Learning how to meditate can be viewed as one of the most difficult, yet rewarding practices you can undertake. Whilst many people feel a real excitement for learning how to meditate for the first time, they can often give up too soon on their journey as one of the keys to success is to stick with it, making it an everyday lifelong practice. Making meditation part of your daily routine will help you to gain the full benefits of this wonderful practice, I can tell you from my own experience that it was hard to get into the practice and to keep at it, but when I did the benefits were far more than I had imagined.
The most important factors in learning how to meditate are: relaxation, good breathing and the right posture. All of these elements are important, however none are nearly as important as having the right space and time for yourself on a regular basis.
If you want to learn how to meditate, it is better to practice in a quiet, location at the same time for 10 minutes each and every day than it is to practice meditation for three hours once a week. But for those who don’t have the luxury of time during the day, implementing a bedtime routine works wonders.
Meditation, after all, is all about regulating and relaxing your thoughts. It can be a liberating experience to fill your body with peace, love and tranquillity and its important to focus on the positive allowing any negative thoughts or feelings to be washed away. Learning how to meditate can be frustrating at times but the more you relax the easier and more pleasant an experience you will have.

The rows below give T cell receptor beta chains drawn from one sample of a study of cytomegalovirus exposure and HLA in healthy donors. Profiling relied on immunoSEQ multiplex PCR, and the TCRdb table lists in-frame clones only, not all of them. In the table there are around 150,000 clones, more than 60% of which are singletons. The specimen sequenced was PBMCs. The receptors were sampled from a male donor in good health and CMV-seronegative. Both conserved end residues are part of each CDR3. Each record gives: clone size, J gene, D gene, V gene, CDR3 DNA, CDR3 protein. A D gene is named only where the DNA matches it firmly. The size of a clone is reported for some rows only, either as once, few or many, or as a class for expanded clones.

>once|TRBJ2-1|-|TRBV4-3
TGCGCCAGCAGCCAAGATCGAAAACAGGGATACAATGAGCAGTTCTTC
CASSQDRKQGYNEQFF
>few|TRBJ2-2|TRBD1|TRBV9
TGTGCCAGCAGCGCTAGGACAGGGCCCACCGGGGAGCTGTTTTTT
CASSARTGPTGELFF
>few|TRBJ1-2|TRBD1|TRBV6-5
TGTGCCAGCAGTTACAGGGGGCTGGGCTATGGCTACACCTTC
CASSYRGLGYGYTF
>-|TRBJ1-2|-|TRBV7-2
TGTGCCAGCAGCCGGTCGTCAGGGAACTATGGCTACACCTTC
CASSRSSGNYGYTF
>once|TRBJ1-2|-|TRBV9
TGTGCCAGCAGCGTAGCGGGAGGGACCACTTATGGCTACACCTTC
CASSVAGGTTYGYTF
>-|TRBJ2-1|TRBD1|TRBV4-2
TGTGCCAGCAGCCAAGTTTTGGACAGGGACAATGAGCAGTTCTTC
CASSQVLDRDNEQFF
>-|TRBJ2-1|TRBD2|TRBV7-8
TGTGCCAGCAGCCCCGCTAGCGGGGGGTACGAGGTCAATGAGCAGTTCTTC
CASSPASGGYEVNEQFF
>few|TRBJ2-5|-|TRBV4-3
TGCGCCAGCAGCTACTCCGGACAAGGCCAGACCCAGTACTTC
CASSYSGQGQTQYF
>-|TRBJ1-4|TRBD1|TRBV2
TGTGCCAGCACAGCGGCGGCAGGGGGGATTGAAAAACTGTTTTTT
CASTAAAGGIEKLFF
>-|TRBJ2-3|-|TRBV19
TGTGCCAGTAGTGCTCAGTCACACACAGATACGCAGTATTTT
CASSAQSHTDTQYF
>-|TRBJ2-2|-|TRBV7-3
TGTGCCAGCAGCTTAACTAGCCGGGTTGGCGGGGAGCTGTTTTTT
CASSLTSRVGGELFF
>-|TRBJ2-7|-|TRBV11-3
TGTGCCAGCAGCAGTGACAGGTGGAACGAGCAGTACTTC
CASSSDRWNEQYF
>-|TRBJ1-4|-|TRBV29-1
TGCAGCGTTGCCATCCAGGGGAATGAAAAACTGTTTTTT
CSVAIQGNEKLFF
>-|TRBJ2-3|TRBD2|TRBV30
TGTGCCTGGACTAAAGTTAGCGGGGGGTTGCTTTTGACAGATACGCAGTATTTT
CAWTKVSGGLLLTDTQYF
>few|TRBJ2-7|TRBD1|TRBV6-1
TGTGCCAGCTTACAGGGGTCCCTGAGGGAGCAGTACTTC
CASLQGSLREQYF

There are many forms of meditation; my personal experiences often centre around focusing on the breath along with visualisation, internal assessments and clearing a visual space for emptiness. There are many types of meditation from breathing to transcendental meditation, but they generally sit within the following:
1. Concentration 2. Reflective 3. Mindfulness 4. Love Orientated 5. Creative 6. Activity based
How to Meditate daily:
- Pick a time and integrate with a current habit – pick a general time of the day and find a habit that you already do regularly and attach it to that practice.
- Find a quiet location. Sometime first thing in the morning or last thing at night are best as others in your home may not be awake and adding distractions.
- Sit comfortably – don’t worry about having a particular position or what you wear. You can sit on a chair, against a wall, cross legged… the value is getting into a habit at this stage.
- Start with just 2 mins. Especially if this is new to you, you may struggle to quieten your mind for 15 mins. Start with 2 mins then you can expand to 5-7mins if you can do for 7 days then increase to 10mins for 14 days, then increase to 15 mins for 21 days then to 20 mins for 30 days etc.
- Focus on your breath – As you breath in, feel the air coming into your body and filling your lungs, feel the energy pumping around your body and as you exhale feel the air and energy recycling. As you breath in you can count to 3 or 5 then as you exhale you can count to 3 or 5 and start over again. If you find your mind wanders keep bringing it back to the breathing. You will likely not be very good at first but it will get a lot easier as you progress and then you can explore onto other types.